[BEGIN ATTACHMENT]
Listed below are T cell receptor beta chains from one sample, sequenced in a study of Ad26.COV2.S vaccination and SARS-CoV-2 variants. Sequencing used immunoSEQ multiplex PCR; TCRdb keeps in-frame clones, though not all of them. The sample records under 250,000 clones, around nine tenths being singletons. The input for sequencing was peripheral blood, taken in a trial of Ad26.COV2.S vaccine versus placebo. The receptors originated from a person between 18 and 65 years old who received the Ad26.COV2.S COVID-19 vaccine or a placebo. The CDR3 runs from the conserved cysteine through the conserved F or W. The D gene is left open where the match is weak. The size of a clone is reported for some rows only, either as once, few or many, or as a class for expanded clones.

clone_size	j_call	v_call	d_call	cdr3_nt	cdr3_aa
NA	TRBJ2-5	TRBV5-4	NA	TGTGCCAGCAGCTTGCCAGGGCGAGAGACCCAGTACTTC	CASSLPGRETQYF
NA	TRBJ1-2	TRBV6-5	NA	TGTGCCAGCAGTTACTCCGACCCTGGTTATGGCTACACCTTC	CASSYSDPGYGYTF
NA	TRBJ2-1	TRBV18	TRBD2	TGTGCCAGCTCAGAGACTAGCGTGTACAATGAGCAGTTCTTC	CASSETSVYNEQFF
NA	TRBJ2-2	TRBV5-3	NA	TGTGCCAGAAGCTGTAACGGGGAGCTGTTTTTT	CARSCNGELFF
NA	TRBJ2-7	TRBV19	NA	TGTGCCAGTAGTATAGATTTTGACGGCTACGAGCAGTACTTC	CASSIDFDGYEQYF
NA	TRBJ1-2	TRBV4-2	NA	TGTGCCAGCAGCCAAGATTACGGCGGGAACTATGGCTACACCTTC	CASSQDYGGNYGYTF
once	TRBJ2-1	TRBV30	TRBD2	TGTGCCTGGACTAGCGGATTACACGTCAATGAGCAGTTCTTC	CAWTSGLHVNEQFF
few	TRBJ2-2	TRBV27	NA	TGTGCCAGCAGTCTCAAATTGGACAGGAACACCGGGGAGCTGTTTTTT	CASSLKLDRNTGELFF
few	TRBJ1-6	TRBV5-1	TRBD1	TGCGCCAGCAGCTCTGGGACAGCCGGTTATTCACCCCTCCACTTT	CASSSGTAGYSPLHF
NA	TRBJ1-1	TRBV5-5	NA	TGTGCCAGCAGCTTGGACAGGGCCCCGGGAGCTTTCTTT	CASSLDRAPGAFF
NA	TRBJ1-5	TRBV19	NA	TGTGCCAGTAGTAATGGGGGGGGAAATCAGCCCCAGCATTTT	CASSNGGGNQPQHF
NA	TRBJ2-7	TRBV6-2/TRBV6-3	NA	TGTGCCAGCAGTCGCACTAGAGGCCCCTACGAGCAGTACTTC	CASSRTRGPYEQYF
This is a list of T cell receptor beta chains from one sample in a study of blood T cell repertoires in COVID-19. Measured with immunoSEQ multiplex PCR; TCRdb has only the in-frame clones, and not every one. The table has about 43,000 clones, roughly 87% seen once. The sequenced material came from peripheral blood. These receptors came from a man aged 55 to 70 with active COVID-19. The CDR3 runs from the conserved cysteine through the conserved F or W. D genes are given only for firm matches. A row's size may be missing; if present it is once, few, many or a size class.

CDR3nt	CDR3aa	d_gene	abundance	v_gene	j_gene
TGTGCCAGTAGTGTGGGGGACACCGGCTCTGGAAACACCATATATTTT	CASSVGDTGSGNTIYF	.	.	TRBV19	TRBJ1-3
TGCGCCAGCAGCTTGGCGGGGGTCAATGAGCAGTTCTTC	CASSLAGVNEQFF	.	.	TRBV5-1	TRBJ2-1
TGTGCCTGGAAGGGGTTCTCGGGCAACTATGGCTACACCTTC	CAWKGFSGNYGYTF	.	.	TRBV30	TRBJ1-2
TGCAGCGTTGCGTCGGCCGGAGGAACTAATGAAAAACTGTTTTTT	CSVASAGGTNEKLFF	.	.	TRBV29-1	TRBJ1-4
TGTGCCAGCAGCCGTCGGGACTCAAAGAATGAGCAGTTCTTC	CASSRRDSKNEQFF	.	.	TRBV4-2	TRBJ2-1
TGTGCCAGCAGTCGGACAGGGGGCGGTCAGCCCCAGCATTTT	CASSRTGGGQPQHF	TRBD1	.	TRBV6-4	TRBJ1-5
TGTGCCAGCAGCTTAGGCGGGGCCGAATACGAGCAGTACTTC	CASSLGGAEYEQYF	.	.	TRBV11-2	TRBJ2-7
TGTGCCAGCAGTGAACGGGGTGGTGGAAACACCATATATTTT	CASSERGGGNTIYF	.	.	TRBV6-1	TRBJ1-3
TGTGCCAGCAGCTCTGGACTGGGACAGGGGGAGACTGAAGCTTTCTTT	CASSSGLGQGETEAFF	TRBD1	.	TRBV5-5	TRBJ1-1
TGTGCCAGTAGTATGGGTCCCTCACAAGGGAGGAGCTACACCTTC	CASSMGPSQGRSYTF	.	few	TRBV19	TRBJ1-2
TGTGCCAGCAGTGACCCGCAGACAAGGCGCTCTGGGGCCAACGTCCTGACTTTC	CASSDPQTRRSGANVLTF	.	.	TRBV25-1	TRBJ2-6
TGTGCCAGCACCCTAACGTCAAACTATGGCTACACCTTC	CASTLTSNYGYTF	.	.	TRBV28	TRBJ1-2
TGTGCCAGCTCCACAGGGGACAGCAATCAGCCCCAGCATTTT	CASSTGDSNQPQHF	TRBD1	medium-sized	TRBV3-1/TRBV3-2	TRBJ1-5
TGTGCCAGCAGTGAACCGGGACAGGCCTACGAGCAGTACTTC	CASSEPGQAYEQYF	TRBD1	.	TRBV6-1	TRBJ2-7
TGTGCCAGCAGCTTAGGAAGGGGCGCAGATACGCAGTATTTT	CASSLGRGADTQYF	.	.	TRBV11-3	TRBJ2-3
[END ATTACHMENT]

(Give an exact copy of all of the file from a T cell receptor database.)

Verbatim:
Listed below are T cell receptor beta chains from one sample, sequenced in a study of Ad26.COV2.S vaccination and SARS-CoV-2 variants. Sequencing used immunoSEQ multiplex PCR; TCRdb keeps in-frame clones, though not all of them. The sample records under 250,000 clones, around nine tenths being singletons. The input for sequencing was peripheral blood, taken in a trial of Ad26.COV2.S vaccine versus placebo. The receptors originated from a person between 18 and 65 years old who received the Ad26.COV2.S COVID-19 vaccine or a placebo. The CDR3 runs from the conserved cysteine through the conserved F or W. The D gene is left open where the match is weak. The size of a clone is reported for some rows only, either as once, few or many, or as a class for expanded clones.

clone_size	j_call	v_call	d_call	cdr3_nt	cdr3_aa
NA	TRBJ2-5	TRBV5-4	NA	TGTGCCAGCAGCTTGCCAGGGCGAGAGACCCAGTACTTC	CASSLPGRETQYF
NA	TRBJ1-2	TRBV6-5	NA	TGTGCCAGCAGTTACTCCGACCCTGGTTATGGCTACACCTTC	CASSYSDPGYGYTF
NA	TRBJ2-1	TRBV18	TRBD2	TGTGCCAGCTCAGAGACTAGCGTGTACAATGAGCAGTTCTTC	CASSETSVYNEQFF
NA	TRBJ2-2	TRBV5-3	NA	TGTGCCAGAAGCTGTAACGGGGAGCTGTTTTTT	CARSCNGELFF
NA	TRBJ2-7	TRBV19	NA	TGTGCCAGTAGTATAGATTTTGACGGCTACGAGCAGTACTTC	CASSIDFDGYEQYF
NA	TRBJ1-2	TRBV4-2	NA	TGTGCCAGCAGCCAAGATTACGGCGGGAACTATGGCTACACCTTC	CASSQDYGGNYGYTF
once	TRBJ2-1	TRBV30	TRBD2	TGTGCCTGGACTAGCGGATTACACGTCAATGAGCAGTTCTTC	CAWTSGLHVNEQFF
few	TRBJ2-2	TRBV27	NA	TGTGCCAGCAGTCTCAAATTGGACAGGAACACCGGGGAGCTGTTTTTT	CASSLKLDRNTGELFF
few	TRBJ1-6	TRBV5-1	TRBD1	TGCGCCAGCAGCTCTGGGACAGCCGGTTATTCACCCCTCCACTTT	CASSSGTAGYSPLHF
NA	TRBJ1-1	TRBV5-5	NA	TGTGCCAGCAGCTTGGACAGGGCCCCGGGAGCTTTCTTT	CASSLDRAPGAFF
NA	TRBJ1-5	TRBV19	NA	TGTGCCAGTAGTAATGGGGGGGGAAATCAGCCCCAGCATTTT	CASSNGGGNQPQHF
NA	TRBJ2-7	TRBV6-2/TRBV6-3	NA	TGTGCCAGCAGTCGCACTAGAGGCCCCTACGAGCAGTACTTC	CASSRTRGPYEQYF
This is a list of T cell receptor beta chains from one sample in a study of blood T cell repertoires in COVID-19. Measured with immunoSEQ multiplex PCR; TCRdb has only the in-frame clones, and not every one. The table has about 43,000 clones, roughly 87% seen once. The sequenced material came from peripheral blood. These receptors came from a man aged 55 to 70 with active COVID-19. The CDR3 runs from the conserved cysteine through the conserved F or W. D genes are given only for firm matches. A row's size may be missing; if present it is once, few, many or a size class.

CDR3nt	CDR3aa	d_gene	abundance	v_gene	j_gene
TGTGCCAGTAGTGTGGGGGACACCGGCTCTGGAAACACCATATATTTT	CASSVGDTGSGNTIYF	.	.	TRBV19	TRBJ1-3
TGCGCCAGCAGCTTGGCGGGGGTCAATGAGCAGTTCTTC	CASSLAGVNEQFF	.	.	TRBV5-1	TRBJ2-1
TGTGCCTGGAAGGGGTTCTCGGGCAACTATGGCTACACCTTC	CAWKGFSGNYGYTF	.	.	TRBV30	TRBJ1-2
TGCAGCGTTGCGTCGGCCGGAGGAACTAATGAAAAACTGTTTTTT	CSVASAGGTNEKLFF	.	.	TRBV29-1	TRBJ1-4
TGTGCCAGCAGCCGTCGGGACTCAAAGAATGAGCAGTTCTTC	CASSRRDSKNEQFF	.	.	TRBV4-2	TRBJ2-1
TGTGCCAGCAGTCGGACAGGGGGCGGTCAGCCCCAGCATTTT	CASSRTGGGQPQHF	TRBD1	.	TRBV6-4	TRBJ1-5
TGTGCCAGCAGCTTAGGCGGGGCCGAATACGAGCAGTACTTC	CASSLGGAEYEQYF	.	.	TRBV11-2	TRBJ2-7
TGTGCCAGCAGTGAACGGGGTGGTGGAAACACCATATATTTT	CASSERGGGNTIYF	.	.	TRBV6-1	TRBJ1-3
TGTGCCAGCAGCTCTGGACTGGGACAGGGGGAGACTGAAGCTTTCTTT	CASSSGLGQGETEAFF	TRBD1	.	TRBV5-5	TRBJ1-1
TGTGCCAGTAGTATGGGTCCCTCACAAGGGAGGAGCTACACCTTC	CASSMGPSQGRSYTF	.	few	TRBV19	TRBJ1-2
TGTGCCAGCAGTGACCCGCAGACAAGGCGCTCTGGGGCCAACGTCCTGACTTTC	CASSDPQTRRSGANVLTF	.	.	TRBV25-1	TRBJ2-6
TGTGCCAGCACCCTAACGTCAAACTATGGCTACACCTTC	CASTLTSNYGYTF	.	.	TRBV28	TRBJ1-2
TGTGCCAGCTCCACAGGGGACAGCAATCAGCCCCAGCATTTT	CASSTGDSNQPQHF	TRBD1	medium-sized	TRBV3-1/TRBV3-2	TRBJ1-5
TGTGCCAGCAGTGAACCGGGACAGGCCTACGAGCAGTACTTC	CASSEPGQAYEQYF	TRBD1	.	TRBV6-1	TRBJ2-7
TGTGCCAGCAGCTTAGGAAGGGGCGCAGATACGCAGTATTTT	CASSLGRGADTQYF	.	.	TRBV11-3	TRBJ2-3